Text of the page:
Add rough-hewn character and country quality to your home with a flagstone patio.
A flagstone patio lends its rough-hewn character and country quality to an outdoor design and looks at home in almost any landscape.
One aspect of its construction sets it apart from other materials -- its pattern. No two flagstone installations are the same because of the variety of the stone. Your best bet is to dry-lay the stone on the grass beside the site, selecting pieces from the pile and moving them around until the pattern satisfies you.
Purchase a variety of sizes and shapes. An entire site set with flagstones of approximately the same size looks unnatural. A variety also provides options when you're looking for the right stone to fill a space.
When you lay out your trial pattern, try to set stones with corresponding outlines next to each other -- concave next to convex. Cut them if necessary.
Stonework is not easy. Work slowly and make breaks part of the schedule.
About 8 to 12 hours to excavate and set a 10x10-foot patio
Round-nose shovel, rototiller, spade, garden rake, 2x4 lumber, small sledgehammer, power tamper, rubber mallet, brick set, soft broom, garden hose, carpenter's pencil
Cutting stone, laying stone, laying out square lines
Stones, bedding sand, mason's sand, gravel, landscape fabric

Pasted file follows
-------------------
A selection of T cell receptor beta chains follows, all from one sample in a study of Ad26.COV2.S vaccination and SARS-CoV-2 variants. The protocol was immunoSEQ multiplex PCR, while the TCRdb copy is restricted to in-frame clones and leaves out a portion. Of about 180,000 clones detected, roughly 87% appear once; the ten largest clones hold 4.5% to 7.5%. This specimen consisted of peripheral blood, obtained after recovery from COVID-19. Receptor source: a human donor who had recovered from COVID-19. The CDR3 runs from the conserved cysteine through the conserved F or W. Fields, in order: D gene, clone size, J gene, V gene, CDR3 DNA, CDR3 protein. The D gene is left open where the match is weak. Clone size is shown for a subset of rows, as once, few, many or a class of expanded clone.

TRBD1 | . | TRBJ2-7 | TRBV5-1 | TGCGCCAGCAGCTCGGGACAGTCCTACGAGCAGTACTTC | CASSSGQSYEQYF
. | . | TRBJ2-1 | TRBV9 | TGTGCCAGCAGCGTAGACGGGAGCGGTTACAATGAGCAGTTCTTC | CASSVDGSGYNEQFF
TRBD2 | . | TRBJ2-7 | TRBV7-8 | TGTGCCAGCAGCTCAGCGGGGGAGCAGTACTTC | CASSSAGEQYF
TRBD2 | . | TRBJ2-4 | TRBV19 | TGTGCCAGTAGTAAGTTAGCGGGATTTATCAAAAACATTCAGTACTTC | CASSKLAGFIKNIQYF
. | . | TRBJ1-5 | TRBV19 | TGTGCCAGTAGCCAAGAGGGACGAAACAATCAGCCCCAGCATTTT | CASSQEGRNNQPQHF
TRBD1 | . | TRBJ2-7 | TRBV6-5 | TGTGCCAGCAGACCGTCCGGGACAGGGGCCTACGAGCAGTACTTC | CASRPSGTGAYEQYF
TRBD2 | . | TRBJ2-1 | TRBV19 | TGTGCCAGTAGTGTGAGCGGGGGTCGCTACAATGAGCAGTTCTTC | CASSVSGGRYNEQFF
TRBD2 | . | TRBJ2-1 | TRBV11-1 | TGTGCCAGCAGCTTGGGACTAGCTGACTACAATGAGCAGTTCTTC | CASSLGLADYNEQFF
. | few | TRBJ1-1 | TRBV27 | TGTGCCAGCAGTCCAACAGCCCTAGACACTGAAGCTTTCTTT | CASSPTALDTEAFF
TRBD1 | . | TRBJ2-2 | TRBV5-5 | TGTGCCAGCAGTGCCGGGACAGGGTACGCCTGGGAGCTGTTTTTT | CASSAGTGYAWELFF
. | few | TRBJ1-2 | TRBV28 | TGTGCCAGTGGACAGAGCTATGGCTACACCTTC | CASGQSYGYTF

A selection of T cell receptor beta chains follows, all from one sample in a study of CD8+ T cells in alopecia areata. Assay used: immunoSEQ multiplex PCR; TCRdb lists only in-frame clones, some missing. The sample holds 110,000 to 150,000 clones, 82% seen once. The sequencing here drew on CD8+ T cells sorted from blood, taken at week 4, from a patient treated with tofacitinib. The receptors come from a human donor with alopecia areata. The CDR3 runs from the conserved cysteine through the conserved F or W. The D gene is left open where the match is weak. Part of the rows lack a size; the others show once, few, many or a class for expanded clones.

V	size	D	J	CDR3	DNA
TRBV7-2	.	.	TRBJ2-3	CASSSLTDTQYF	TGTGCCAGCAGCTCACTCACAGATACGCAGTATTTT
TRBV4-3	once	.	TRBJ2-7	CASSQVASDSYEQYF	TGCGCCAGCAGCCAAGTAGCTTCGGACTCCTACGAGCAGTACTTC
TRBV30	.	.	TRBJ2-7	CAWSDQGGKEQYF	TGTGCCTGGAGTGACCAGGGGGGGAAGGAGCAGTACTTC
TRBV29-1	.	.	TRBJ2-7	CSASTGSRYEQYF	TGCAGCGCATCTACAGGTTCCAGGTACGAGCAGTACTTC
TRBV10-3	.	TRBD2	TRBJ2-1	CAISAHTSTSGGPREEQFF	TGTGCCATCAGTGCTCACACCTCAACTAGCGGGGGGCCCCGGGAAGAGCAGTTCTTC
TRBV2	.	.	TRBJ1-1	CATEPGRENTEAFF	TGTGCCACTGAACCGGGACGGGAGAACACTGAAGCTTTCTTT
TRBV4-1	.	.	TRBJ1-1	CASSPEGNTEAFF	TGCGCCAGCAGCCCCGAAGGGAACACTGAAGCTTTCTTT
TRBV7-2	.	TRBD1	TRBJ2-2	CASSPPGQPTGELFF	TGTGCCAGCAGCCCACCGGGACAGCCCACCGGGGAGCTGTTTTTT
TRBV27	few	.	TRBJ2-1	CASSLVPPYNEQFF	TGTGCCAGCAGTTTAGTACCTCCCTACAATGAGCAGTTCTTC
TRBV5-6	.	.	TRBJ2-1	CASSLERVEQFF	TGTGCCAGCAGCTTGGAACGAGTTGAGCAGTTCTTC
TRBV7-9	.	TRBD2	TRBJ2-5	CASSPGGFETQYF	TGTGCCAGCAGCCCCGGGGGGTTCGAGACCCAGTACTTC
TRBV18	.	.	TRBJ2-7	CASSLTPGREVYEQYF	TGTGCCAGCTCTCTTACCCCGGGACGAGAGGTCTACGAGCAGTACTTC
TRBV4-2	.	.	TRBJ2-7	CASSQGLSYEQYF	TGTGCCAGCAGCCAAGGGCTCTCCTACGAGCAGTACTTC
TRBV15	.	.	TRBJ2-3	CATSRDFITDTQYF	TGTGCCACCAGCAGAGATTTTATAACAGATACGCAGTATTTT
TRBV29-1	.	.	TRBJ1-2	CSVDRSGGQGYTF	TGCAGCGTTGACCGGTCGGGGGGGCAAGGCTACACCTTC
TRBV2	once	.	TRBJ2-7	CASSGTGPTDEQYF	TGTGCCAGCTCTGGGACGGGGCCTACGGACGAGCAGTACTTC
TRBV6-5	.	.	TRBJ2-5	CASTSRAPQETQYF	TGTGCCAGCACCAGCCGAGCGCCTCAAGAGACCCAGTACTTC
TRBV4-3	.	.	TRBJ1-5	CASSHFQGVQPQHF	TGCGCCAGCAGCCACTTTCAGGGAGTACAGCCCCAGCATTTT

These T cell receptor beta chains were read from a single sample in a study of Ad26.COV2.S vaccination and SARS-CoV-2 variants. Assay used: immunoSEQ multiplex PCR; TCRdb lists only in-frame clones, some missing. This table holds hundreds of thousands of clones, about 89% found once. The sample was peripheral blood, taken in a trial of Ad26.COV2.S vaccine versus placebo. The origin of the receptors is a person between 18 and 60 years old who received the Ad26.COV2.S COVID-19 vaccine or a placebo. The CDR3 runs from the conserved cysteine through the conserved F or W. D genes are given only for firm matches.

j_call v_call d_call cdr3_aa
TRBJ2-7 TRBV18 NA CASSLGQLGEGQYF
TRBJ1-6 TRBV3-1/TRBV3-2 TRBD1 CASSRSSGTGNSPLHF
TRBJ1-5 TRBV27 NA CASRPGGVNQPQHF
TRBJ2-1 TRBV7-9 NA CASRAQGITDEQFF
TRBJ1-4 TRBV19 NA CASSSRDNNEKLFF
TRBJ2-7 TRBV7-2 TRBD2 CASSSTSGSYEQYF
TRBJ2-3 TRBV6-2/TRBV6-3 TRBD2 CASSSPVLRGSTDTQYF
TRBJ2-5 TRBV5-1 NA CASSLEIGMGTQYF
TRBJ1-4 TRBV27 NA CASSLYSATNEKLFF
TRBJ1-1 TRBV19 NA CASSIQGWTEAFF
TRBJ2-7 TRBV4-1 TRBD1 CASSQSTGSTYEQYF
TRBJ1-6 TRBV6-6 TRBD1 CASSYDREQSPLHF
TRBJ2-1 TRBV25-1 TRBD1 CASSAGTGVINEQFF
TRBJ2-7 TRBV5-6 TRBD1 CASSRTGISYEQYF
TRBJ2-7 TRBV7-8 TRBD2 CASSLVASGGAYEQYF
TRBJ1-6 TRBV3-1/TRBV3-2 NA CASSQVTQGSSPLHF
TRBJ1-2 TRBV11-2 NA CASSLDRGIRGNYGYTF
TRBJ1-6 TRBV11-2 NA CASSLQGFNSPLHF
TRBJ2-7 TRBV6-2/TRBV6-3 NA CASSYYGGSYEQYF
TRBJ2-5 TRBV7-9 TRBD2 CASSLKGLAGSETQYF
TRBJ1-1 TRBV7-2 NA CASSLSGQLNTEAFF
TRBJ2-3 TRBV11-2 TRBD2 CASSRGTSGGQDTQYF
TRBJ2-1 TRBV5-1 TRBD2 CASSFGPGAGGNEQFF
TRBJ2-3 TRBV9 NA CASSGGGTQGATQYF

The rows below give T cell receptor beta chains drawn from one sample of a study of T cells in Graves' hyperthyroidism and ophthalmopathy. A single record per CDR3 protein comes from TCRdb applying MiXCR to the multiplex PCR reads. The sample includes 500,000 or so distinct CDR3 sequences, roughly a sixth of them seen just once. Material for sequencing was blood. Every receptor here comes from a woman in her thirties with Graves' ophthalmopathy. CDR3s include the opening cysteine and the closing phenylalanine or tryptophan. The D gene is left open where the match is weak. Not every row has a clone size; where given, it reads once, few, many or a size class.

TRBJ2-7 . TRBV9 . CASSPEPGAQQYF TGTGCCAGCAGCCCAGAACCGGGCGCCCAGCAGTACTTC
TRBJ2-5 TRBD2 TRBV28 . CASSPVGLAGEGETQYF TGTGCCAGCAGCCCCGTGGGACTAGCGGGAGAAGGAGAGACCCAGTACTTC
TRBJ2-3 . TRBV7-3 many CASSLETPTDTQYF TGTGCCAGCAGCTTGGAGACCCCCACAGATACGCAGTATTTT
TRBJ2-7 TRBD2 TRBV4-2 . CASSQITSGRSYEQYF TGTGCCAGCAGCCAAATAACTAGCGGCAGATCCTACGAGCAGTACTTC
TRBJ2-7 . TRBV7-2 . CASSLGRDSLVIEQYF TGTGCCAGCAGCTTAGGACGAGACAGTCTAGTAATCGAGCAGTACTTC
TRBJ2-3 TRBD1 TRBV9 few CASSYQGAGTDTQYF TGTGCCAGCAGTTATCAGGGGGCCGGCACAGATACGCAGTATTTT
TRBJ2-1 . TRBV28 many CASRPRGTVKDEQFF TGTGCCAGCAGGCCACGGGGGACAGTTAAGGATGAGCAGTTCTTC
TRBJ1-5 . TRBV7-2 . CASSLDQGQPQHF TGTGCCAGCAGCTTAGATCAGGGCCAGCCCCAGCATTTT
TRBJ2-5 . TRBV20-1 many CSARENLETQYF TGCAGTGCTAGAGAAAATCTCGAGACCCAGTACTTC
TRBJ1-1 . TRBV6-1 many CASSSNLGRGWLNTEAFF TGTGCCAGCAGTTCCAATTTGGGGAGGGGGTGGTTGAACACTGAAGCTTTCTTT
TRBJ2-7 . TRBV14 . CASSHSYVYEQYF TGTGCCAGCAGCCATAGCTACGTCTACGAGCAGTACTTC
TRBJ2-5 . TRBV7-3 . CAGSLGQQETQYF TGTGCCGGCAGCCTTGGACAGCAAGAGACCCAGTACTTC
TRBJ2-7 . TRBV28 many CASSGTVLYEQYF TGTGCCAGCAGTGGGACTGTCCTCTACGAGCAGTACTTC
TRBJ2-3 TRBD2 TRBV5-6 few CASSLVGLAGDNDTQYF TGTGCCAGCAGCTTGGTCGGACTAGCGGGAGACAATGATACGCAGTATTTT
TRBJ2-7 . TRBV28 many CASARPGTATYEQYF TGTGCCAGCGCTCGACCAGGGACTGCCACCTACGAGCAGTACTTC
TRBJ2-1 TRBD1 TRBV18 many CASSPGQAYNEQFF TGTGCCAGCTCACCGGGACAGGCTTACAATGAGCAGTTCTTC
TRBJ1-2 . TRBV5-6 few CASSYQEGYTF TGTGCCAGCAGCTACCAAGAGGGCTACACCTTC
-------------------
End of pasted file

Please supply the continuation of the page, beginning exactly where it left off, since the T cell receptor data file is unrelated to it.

Lay out and prepare the site. To set stone paving for the best visual effect, lay out the stones next to the patio site. This leaves the bed undisturbed and gives you more working room. Start with large stones on the perimeter and fill in with smaller stones, cutting to fit or for the best aesthetic effect.
You can finish the patio with sand. Spread a thin layer of sand on the stones and sweep it into the joints with a soft-bristle broom. Mist the surface and sweep in more sand. Repeat misting and sweeping in sand until the sand in the joints is level with the stones.
For Planting Between Stones
If you want to put low-growing plants between the stones, shovel soil into the joints. Spray the surface to wash the excess soil into the joints. Fill in low spots, spray again, and repeat until the soil is about 1/8 inch below the edges. Plant the gaps with grass, moss, or a groundcover to discourage weeds.